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Edgar M. Cullen Prize Paper (J. Witt, J. Balkin, J. Resnik) (best paper by a 1st year student)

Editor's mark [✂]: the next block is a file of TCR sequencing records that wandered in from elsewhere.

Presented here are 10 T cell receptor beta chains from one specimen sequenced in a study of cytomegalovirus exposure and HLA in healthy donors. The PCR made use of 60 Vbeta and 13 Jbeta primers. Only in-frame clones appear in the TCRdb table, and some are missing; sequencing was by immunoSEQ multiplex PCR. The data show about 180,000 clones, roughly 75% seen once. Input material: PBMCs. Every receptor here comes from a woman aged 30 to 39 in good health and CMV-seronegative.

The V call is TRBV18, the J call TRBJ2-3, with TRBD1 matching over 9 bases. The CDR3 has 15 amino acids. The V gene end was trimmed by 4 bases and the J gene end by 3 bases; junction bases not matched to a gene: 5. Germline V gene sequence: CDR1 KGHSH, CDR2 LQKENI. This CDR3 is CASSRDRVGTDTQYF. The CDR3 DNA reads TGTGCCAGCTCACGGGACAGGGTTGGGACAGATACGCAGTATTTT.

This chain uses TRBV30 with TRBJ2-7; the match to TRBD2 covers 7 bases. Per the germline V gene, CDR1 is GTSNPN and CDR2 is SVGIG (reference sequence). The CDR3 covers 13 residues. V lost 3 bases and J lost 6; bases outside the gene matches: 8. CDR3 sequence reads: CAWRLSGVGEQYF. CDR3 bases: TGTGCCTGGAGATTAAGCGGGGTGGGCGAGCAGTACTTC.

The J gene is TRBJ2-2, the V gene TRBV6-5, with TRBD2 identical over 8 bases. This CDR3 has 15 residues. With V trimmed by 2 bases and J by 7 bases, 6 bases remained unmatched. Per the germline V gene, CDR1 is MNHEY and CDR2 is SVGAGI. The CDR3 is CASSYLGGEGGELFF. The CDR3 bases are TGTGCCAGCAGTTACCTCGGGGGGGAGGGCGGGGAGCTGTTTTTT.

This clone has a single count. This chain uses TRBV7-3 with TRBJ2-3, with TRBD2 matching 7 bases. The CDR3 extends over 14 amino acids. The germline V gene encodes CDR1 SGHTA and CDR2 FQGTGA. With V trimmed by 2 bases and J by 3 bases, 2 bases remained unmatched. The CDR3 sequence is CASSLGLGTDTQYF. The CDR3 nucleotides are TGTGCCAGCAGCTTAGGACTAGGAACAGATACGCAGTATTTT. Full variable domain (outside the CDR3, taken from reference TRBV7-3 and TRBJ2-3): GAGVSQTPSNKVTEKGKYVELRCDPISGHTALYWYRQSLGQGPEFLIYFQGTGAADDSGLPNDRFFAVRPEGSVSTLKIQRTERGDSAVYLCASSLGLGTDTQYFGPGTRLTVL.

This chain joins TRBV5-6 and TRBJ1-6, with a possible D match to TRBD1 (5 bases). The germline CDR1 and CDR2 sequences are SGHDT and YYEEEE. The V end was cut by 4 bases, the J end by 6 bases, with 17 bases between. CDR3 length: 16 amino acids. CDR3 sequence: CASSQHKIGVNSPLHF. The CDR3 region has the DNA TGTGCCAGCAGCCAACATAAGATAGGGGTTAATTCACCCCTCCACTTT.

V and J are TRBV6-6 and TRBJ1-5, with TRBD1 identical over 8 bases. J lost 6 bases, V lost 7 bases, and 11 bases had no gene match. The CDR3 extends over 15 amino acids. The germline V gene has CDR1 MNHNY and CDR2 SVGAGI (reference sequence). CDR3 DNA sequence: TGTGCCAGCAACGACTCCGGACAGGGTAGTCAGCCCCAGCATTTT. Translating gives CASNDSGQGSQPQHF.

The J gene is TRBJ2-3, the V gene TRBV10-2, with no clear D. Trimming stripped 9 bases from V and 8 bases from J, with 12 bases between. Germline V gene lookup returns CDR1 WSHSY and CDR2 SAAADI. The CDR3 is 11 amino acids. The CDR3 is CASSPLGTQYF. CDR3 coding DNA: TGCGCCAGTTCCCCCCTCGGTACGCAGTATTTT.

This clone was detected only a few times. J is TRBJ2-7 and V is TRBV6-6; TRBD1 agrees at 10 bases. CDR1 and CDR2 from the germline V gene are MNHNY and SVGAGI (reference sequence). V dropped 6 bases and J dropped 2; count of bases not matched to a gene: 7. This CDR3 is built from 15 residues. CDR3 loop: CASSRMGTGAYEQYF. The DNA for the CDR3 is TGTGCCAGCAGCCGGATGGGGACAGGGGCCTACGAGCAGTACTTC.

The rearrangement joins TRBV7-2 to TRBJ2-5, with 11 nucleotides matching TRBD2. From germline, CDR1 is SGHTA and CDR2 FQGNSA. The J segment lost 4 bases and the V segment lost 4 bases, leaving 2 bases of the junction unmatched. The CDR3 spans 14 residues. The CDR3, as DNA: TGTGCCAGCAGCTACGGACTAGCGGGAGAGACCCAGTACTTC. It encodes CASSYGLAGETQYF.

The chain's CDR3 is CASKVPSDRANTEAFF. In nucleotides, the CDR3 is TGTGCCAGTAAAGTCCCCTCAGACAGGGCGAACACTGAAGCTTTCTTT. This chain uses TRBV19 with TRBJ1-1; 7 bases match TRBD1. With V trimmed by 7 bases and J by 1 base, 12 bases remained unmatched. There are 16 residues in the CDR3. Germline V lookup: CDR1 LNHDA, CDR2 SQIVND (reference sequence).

Jürgen Habermas concludes his landmark work, A Theory of Communicative Action, by reflecting on the world-historical moment in which it was written. In 1970s, Habermas saw pervasive administrative intervention into society in the developed, Western world. This intervention, in his view, threatened the integrity of the “lifeworld.” The lifeworld generates social stability and political legitimacy from a rich fabric of communication and shared understandings. The daily lives of private citizens, as they speak with friends and family, learn from teachers and peers, engage in common projects, and discuss politics, create a fund of meaning that gives purpose and resilience to society. Administrative power and economic rationality, by contrast, generate stability and legitimacy through the antiseptic media of coercion, incentives, cost benefit analyses, and the efficient allocation of risk and capital.

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